Climbing Moon Hill

Climbing Moon Hill
Aug 20, 2009 By Article and photos by Thomas A ,

The face of Moon Hill is one of the classic images from Yangshuo. Its enormous half-moon arch and its triangular frame are all natural, but seem to bear the regularity of human architecture, at least from a distance. At the entrance to Moon Hill Park you can get a good full view of the iconic peak, as you can from the outdoor cafe to the right of the gate, and from various spots across the road. According to some, this grand archway resembles the different phases of the moon when you view it from different angles.

View of Moon Hill Yangshuo Guilin
Moon Hill in Yangshuo

Entrance to Moon Hill Park is surprisingly modest, only 15 RMB. The lower ascent up the hill starts immediately in front of the gate. Most likely, several saleswomen will approach you even before you make it inside, and offer to help you with the trails for a small fee, or sell you drinks for as high as 10 RMB. They wander up and down the mountain as well, and are not hard to find. Although we didn't take them up on the offer of a guided tour, one of the ladies gave us some very useful advice without asking a penny for it. Eventually on your climb, you will definitely want a drink, but you can talk the ladies down on the price.

The trail, like most popular ones in the region, is made of stone steps, and starts out at a modest incline, only to increase later. It shouldn't be hard finding your way up, though when you see a split between “Vanity” on your left and “Moon Palace” on your right, take the latter to ascend to the moon arch. The leftward path will take you to a platform, with several diminutive trails branching out from there.

Although the climbing is never rigorous, the stone steps get slippery easily, and I'd advise walking with care, even where they are not steep. The full climb can be done in less than 30 minutes, and as you rise up above the last incline the moon arch will open up before you. Viewed close up, the tall, broad arch didn't seem as large to me as from a distance. The inside of the arch, formerly a cave, has an abundance of rocky protrusions, some resembling bumpy stalactites, and others running like ribbons along the inner walls. Several climbing bolts stick in the wall as this inverted climb, which was first done in 1992, is now popular with rock climbers. On the arch's ceiling you can see a few large holes.

One of the views from Moon Hill, Yangshuo
View from Moon Hill, Yangshuo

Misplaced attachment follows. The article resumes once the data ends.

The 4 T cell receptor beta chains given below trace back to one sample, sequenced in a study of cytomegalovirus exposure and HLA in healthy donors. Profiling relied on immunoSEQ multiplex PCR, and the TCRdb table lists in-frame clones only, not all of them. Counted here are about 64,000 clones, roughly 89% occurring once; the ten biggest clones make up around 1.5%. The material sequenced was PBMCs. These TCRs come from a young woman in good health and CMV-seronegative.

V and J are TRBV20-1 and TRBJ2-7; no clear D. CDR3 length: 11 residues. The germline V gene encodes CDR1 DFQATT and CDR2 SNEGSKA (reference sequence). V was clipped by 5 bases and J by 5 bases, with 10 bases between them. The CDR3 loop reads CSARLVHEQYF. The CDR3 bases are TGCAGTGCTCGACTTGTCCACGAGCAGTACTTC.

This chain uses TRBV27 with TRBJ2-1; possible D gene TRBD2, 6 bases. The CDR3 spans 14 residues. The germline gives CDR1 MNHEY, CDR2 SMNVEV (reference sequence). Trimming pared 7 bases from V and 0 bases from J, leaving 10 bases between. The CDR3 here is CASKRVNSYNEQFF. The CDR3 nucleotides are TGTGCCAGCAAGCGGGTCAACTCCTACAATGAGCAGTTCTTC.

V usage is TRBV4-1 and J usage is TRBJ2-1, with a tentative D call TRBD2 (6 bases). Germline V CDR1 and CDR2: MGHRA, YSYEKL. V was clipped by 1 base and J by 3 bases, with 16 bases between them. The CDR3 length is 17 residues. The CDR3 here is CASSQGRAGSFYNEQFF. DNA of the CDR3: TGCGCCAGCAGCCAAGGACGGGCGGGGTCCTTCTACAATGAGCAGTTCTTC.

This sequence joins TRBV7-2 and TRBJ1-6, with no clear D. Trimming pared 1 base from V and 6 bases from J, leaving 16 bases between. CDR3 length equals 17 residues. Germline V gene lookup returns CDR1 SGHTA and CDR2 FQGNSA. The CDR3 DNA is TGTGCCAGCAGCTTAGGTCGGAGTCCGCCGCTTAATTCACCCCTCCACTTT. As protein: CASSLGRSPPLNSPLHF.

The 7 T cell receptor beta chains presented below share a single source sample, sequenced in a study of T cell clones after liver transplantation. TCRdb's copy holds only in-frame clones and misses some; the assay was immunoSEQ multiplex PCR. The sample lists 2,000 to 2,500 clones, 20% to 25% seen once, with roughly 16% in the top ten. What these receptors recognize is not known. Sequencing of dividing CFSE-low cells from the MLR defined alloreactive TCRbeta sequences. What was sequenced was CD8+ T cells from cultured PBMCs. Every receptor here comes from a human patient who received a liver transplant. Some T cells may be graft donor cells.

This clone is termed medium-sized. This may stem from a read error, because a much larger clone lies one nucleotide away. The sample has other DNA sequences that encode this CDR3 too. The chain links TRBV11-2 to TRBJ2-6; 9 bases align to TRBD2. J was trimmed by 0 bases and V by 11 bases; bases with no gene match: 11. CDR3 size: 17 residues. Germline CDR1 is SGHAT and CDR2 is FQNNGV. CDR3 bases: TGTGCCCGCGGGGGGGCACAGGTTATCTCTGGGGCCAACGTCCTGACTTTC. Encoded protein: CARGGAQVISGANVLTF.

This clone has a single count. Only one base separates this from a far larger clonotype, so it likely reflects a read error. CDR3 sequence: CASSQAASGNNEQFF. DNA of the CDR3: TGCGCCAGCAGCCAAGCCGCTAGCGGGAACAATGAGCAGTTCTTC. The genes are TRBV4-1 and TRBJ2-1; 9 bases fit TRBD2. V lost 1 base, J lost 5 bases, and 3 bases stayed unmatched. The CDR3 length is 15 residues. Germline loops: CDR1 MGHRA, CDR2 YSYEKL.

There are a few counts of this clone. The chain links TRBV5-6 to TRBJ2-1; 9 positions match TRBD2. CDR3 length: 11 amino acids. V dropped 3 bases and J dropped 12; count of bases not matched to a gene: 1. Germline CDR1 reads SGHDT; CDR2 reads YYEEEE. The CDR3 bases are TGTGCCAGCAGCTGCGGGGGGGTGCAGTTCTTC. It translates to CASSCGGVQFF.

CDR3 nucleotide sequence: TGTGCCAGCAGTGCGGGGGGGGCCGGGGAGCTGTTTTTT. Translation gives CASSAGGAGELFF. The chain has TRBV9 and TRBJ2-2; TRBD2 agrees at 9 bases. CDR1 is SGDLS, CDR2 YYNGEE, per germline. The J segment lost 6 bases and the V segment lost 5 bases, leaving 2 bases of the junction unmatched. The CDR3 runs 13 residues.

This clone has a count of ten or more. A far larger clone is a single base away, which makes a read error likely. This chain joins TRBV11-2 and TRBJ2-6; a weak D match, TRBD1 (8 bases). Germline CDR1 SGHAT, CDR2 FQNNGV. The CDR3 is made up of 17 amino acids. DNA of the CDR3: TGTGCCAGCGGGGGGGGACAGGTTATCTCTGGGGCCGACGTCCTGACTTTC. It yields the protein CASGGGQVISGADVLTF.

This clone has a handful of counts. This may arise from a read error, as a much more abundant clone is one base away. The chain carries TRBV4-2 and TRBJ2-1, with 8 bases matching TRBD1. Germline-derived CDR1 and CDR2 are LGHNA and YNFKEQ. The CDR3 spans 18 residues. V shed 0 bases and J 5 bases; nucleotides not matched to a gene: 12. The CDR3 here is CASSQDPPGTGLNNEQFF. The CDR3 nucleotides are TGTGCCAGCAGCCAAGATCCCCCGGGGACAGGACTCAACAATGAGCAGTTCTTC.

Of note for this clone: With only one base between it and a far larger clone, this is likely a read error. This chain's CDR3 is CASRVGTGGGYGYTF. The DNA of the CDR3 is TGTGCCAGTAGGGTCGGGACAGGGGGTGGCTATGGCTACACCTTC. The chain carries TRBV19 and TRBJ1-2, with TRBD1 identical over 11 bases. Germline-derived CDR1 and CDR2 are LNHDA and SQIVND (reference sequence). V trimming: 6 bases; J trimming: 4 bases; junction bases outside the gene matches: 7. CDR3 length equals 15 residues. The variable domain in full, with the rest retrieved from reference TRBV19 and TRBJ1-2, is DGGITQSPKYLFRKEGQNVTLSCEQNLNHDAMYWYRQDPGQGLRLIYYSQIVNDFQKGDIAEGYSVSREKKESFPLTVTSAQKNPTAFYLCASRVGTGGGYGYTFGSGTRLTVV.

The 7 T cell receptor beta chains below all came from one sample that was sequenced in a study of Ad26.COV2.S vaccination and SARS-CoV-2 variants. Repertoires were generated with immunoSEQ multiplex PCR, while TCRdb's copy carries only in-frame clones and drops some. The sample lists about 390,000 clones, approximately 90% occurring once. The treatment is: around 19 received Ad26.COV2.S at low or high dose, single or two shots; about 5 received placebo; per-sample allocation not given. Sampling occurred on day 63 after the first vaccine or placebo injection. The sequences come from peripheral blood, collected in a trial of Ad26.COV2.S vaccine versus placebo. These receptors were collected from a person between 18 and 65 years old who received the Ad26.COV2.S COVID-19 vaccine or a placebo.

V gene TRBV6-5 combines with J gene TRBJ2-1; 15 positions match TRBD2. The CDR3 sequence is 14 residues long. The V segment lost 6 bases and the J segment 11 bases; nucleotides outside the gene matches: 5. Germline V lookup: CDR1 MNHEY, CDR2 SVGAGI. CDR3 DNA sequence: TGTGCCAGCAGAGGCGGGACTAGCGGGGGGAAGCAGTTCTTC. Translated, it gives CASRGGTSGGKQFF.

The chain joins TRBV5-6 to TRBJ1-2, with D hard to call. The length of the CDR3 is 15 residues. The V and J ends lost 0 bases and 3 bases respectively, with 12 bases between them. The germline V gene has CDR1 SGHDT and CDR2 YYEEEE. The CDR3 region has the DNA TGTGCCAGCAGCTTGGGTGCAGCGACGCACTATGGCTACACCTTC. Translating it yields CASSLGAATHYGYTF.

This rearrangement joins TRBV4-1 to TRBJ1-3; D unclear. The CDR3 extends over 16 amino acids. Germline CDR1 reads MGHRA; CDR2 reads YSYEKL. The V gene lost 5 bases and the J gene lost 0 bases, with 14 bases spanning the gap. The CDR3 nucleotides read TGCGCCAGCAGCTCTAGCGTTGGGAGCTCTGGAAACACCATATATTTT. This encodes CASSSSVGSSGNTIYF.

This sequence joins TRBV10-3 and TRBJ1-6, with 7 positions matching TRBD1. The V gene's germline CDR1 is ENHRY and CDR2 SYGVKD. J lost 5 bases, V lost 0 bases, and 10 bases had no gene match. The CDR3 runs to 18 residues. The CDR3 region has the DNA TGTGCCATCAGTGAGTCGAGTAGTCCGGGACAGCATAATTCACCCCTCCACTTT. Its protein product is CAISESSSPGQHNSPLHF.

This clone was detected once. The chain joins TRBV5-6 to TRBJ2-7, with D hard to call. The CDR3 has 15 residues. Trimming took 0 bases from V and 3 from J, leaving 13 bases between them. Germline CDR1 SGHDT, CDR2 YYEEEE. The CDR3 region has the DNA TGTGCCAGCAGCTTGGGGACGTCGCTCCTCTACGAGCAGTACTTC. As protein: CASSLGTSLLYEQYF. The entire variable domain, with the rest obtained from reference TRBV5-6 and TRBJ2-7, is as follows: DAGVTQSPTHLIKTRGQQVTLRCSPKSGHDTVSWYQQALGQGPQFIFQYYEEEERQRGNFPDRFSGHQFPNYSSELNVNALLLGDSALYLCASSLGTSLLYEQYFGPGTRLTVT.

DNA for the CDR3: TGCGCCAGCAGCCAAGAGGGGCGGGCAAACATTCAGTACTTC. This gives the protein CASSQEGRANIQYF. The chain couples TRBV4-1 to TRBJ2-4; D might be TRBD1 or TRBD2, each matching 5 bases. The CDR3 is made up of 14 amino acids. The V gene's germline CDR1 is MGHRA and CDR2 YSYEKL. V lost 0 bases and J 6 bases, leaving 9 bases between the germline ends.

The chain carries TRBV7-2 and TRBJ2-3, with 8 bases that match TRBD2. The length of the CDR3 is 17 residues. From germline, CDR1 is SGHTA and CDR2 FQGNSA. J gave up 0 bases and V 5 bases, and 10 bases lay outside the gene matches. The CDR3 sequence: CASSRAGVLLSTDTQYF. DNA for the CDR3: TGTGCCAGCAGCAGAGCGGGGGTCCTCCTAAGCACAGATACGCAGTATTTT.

Truthfully, though the views are nice, I spent little time at the moon arch. One of the old ladies told us that there was a path in the back going all the way to the top of the frame itself, and this seemed much more interesting. Although the angle of the climb from a great distance looks difficult, once you're walking there it is actually not very steep. I'd estimate that it takes 15 minutes, longer if it's wet.


Simply go through the path to the opposite side of the arch. Ignore the first little path on the left, as it leads to the face of the rock and is used by climbers. Just beyond this, the main path splits in two, the right side going to a viewing platform, and the left side taking you all the way up. The path to the peak of the arch is mostly a narrow dirt one, with a number of rocks as well, some of which are loose. In a few places, the earth on the outer side of the path was crumbling, so we thought it better to squeeze into the inner side. Though you will walk alongside some drop-offs during your ascent, the sides are heavy with brush, and that will almost surely catch you should you slip.

Breathtaking view of Yangshuo’s scenery from the top of Moon Hill
Breathtaking view of Yangshuo’s scenery from the top of Moon Hill

The peak of Moon Hill actually turns out to be a double peak, with one hump to your left and the other immediately to your right. The rightward peak is slightly higher. From here you should have a 360-degree view of Yangshuo and beyond, a truly breathtaking vista of miles of mountains, rivers and farmland. You can get a very clear view of the nearby towering cliffs, as well as the rows of mountains that disappear on the horizon like mist. The two peaks are fairly small rocky outcropping, but we fit five people up there, and had little trouble with space.

For the more adventurous types, it looks like the back of Moon Hill is climbable, though it’s very likely to be without a path. I was staying at a hostel just on the reverse side of the hill, and it clearly appears that you can bush-whack your way to the top, at least to the backside of the moon arch. To get to the rear, just go left out the main gate of the park for about ten minutes walking, turn left (possibly the first one) at a road with a sign for a hostel. Then keep going straight. Ignore the turnoff to the right. This should lead you to what I believe is a water treatment plant, and the base of the back of Moon Hill. You may or may not need a machete, but the going won't be easy.


Related Links:

Rock Climbing in Beijing
Rock Climbing in Yangshuo
Best of China in 10 Days: Hangzhou and Yangshuo

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